FRI, DEC 09, 2022
BYD: Buffett still 'loves' us despite share sales
Berkshire Hathaway has cut its stake in BYD by 22% this year, but a top executive at the Chinese electric carmaker says Warren Buffett will "always" be its biggest supporter.
In an interview with Bloomberg billed as the first high-level public comments from the company since the selling was first revealed in late August, BYD Executive Vice President Stella Li said, "I don't feel this is any indication he's abandoned BYD. He loves BYD, he loves management."
Why is Berkshire selling? Li thinks "it's very natural for him to get some returns — cash out."
Charlie Munger was the driving force behind Berkshire's investment. At the 2009 annual meeting, he called BYD's early success a "damn miracle."
Munger conceded "it looks like Warren and I have gone crazy. But I don't think we have."
There's only audio available for that meeting, but I've added the transcript
from our Warren Buffett Archive to this clip to make it easier to follow along.
Washington throws a wrench in Buffett's arbitrage play
The Federal Trade Commission's effort to block Microsoft's planned $69 billion acquisition of Activision Blizzard is bad news for Berkshire Hathaway, which reported owning 60.1 million shares as of September 30. It's a 7.7% stake that is currently valued at around $4.5 billion.
At this year's shareholders meeting in May, Buffett revealed that he had bought roughly 50 million shares after Microsoft announced in mid-January that it had a deal to buy Activision for $95 per share.
(One or both of Berkshire's portfolio managers had purchased nearly 15 million shares last year, before the announcement. Buffett strongly denounced suggestions they knew a deal was in the works. Berkshire bought another four million shares in the second quarter and sold more than eight million shares in the third quarter.)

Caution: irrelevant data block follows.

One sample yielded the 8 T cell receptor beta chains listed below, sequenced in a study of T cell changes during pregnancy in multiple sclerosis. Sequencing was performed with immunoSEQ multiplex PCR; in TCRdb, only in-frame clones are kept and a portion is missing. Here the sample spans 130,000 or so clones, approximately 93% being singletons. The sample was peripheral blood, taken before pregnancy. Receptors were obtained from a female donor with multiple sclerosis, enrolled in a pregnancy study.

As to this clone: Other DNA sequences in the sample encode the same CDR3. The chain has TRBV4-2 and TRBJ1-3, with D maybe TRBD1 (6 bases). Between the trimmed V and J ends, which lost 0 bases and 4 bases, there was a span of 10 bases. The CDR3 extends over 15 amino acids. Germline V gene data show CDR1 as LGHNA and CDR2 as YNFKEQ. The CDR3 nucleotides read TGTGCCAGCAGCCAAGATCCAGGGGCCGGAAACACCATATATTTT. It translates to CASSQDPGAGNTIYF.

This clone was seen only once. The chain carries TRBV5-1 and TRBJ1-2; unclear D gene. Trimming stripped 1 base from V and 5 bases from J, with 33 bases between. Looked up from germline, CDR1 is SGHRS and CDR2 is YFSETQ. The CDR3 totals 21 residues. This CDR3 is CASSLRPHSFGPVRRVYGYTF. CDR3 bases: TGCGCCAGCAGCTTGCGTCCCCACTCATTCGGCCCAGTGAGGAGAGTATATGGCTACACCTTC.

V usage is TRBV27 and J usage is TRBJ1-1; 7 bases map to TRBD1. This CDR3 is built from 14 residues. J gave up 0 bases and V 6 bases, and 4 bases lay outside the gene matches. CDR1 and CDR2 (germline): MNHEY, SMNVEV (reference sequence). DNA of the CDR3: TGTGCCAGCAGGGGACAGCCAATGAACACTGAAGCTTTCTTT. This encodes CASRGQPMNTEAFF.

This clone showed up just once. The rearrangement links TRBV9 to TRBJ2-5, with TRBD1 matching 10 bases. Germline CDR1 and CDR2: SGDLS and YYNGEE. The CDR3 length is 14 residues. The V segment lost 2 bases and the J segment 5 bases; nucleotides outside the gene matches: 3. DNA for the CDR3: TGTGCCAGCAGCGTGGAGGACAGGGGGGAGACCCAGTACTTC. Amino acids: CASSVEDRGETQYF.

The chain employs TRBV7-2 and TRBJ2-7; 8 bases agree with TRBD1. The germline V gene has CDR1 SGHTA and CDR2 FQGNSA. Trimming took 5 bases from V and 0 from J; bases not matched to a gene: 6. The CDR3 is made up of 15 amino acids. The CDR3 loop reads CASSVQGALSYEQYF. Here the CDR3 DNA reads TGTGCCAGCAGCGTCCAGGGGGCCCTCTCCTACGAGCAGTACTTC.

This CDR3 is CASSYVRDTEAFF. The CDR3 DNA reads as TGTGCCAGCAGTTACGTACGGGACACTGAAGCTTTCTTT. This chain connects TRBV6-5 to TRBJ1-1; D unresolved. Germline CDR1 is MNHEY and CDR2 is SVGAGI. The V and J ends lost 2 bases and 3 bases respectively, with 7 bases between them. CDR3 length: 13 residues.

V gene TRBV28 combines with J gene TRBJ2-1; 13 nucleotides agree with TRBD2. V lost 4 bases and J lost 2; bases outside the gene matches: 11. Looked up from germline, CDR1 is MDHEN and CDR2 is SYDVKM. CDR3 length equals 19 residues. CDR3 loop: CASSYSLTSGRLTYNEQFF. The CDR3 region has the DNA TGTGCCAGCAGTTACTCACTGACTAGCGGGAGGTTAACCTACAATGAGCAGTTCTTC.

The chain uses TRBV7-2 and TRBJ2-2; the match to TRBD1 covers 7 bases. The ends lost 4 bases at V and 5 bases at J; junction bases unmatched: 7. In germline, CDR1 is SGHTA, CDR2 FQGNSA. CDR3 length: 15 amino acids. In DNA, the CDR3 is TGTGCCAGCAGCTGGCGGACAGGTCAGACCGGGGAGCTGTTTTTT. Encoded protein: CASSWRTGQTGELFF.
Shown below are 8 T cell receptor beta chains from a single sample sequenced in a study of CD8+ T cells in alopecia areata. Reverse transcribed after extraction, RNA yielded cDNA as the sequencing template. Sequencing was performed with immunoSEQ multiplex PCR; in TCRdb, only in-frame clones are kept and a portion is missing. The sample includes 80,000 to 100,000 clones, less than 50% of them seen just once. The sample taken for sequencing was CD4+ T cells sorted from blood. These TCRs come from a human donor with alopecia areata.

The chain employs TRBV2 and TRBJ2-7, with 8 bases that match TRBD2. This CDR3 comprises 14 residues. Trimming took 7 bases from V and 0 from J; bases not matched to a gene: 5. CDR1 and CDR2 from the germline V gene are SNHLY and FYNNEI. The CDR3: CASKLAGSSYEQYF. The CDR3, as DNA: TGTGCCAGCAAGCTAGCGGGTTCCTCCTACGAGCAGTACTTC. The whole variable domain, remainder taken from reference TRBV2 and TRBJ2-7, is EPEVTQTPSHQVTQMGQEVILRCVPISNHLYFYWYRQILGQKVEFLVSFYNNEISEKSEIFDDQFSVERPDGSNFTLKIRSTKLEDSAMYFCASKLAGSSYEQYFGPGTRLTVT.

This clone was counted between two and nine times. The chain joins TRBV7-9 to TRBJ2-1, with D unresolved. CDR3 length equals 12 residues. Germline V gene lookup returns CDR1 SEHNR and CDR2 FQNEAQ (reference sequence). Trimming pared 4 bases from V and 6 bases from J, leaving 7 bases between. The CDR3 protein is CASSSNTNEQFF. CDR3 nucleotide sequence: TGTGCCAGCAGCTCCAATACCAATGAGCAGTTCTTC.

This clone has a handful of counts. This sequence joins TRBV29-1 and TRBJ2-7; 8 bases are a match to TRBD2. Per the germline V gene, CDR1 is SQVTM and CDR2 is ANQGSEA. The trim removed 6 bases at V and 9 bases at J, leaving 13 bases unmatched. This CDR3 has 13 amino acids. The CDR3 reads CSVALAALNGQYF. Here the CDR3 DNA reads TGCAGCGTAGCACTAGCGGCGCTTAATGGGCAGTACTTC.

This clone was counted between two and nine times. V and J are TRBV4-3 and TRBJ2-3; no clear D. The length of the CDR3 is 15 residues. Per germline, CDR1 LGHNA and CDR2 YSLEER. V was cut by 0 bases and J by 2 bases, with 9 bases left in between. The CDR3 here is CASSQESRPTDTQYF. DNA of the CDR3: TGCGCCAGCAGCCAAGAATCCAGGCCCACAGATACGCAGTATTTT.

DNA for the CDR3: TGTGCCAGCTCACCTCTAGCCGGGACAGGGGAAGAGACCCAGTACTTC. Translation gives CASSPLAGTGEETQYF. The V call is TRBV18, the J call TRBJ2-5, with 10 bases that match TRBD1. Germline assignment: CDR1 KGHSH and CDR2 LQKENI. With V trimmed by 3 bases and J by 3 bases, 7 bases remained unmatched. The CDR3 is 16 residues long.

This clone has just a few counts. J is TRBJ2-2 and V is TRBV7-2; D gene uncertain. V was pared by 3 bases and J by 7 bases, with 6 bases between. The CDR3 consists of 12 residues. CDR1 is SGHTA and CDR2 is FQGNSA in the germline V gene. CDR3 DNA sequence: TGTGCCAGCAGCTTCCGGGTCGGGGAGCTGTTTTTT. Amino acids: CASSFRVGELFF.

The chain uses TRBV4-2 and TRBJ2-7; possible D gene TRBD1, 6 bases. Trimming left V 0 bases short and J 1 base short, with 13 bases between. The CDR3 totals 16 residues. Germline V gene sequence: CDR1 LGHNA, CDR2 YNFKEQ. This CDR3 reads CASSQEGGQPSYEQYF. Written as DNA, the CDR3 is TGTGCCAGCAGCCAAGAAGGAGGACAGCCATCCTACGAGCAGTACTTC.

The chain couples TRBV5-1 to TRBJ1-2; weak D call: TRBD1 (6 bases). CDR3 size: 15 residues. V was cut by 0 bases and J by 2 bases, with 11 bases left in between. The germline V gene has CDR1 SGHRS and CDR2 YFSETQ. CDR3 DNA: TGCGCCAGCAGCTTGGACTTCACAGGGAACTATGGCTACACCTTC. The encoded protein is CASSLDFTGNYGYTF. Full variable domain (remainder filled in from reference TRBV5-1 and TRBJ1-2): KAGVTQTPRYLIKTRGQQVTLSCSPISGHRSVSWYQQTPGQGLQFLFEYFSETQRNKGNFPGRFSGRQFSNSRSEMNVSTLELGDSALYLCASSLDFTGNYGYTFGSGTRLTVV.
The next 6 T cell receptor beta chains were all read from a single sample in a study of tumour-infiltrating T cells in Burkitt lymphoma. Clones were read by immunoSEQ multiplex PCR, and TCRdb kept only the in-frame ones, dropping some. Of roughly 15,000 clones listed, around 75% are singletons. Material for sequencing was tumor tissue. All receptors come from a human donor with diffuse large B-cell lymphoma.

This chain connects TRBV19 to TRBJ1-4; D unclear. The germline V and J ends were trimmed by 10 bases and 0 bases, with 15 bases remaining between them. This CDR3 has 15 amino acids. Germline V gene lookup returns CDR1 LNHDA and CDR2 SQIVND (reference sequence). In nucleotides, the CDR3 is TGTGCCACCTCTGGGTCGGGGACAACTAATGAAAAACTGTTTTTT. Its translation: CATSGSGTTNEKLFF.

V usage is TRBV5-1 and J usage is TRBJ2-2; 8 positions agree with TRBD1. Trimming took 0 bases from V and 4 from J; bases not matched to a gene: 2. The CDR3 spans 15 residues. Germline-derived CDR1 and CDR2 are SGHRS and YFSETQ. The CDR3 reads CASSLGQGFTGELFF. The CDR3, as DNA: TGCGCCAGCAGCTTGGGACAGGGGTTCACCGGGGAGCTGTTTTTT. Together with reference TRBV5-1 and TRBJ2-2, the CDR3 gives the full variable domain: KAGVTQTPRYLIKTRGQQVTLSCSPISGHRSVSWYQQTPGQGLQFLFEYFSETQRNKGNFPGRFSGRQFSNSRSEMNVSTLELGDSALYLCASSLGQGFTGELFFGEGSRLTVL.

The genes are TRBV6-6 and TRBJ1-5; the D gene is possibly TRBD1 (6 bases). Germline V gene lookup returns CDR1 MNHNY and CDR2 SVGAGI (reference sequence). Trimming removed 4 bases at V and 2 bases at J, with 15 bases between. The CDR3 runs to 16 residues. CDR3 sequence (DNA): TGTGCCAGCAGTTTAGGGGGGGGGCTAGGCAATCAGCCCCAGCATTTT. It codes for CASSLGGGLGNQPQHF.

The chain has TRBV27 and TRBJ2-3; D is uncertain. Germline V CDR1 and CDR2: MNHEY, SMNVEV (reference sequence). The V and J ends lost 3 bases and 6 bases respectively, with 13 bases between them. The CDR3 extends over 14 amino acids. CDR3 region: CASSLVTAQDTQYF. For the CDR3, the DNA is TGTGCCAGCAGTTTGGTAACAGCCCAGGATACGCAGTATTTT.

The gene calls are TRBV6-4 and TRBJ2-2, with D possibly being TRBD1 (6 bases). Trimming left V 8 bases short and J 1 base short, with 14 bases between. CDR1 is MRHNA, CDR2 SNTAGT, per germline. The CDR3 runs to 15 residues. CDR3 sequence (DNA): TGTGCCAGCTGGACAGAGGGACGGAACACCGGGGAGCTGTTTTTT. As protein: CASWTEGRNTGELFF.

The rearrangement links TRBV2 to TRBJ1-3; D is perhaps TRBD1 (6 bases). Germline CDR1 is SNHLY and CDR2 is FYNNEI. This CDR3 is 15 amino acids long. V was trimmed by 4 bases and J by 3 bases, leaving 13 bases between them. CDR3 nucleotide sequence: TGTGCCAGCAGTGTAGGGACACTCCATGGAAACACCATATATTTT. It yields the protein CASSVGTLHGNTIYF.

It was an explicit bet the deal would go through. Buffett said he bought the stock after it had "settled back a little" from trading around $81-$82 in the weeks following the unveiling of the deal.
Activision shares were, and still are, trading at a discount to the deal price because even then there were concerns antitrust regulators would try to block it.
Buffett said at the meeting, "If the deal goes through, we make some money. And if the deal doesn't go through, who knows what happens?" (What happens is that the stock falls sharply, possibly to the mid-$60s, where it was before the deal.)
But Buffett thought it was a bet worth making. "We don't know what the Justice Department will do. We don't know what the EU will do. We don't know what 30 other jurisdictions will do. One thing we do know is Microsoft has the money, so that takes that one risk out of it."
The bet could still work out, as there are no guarantees the FTC will win its court fight to stop the deal.
In last week's item on Buffett donating lots of Berkshire stock without giving up control of the company, I incorrected wrote that the Class B shares were created in 1996 to facilitate Berkshire's acquisition of Burlington Northern Santa Fe.
One part of that is right. They were created in 1996. The part about BNSF is wrong.
In 2010, the B shares were split 50-for-1 to facilitate Berkshire's purchase of the railroad. (Buffett explains why in this clip from the archive.)
In his 1996 letter to shareholders, Buffett wrote that the new lower-priced B shares were issued to forestall "the threatened creation of unit trusts that would have marketed themselves as Berkshire look-alikes [to people who couldn't afford to buy a high-priced A share.] In the process, they would have used our past, and definitely nonrepeatable, record to entice naive small investors and would have charged these innocents high fees and commissions."
You can hear more from him about the decision in this clip from the 1996 annual meeting.
Thank you to the alert readers who flagged my error.
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BERKSHIRE'S TOP U.S. STOCK HOLDINGS - Dec. 9, 2022
Berkshire's top holdings of disclosed publicly-traded U.S. stocks, and BYD, by market value, based on today's closing prices.
Holdings are as of September 30, 2022 as reported in Berkshire Hathaway’s 13F filing on November 14, 2022, except for:
The full list of holdings and current market values is available from CNBC.com's Berkshire Hathaway Portfolio Tracker.
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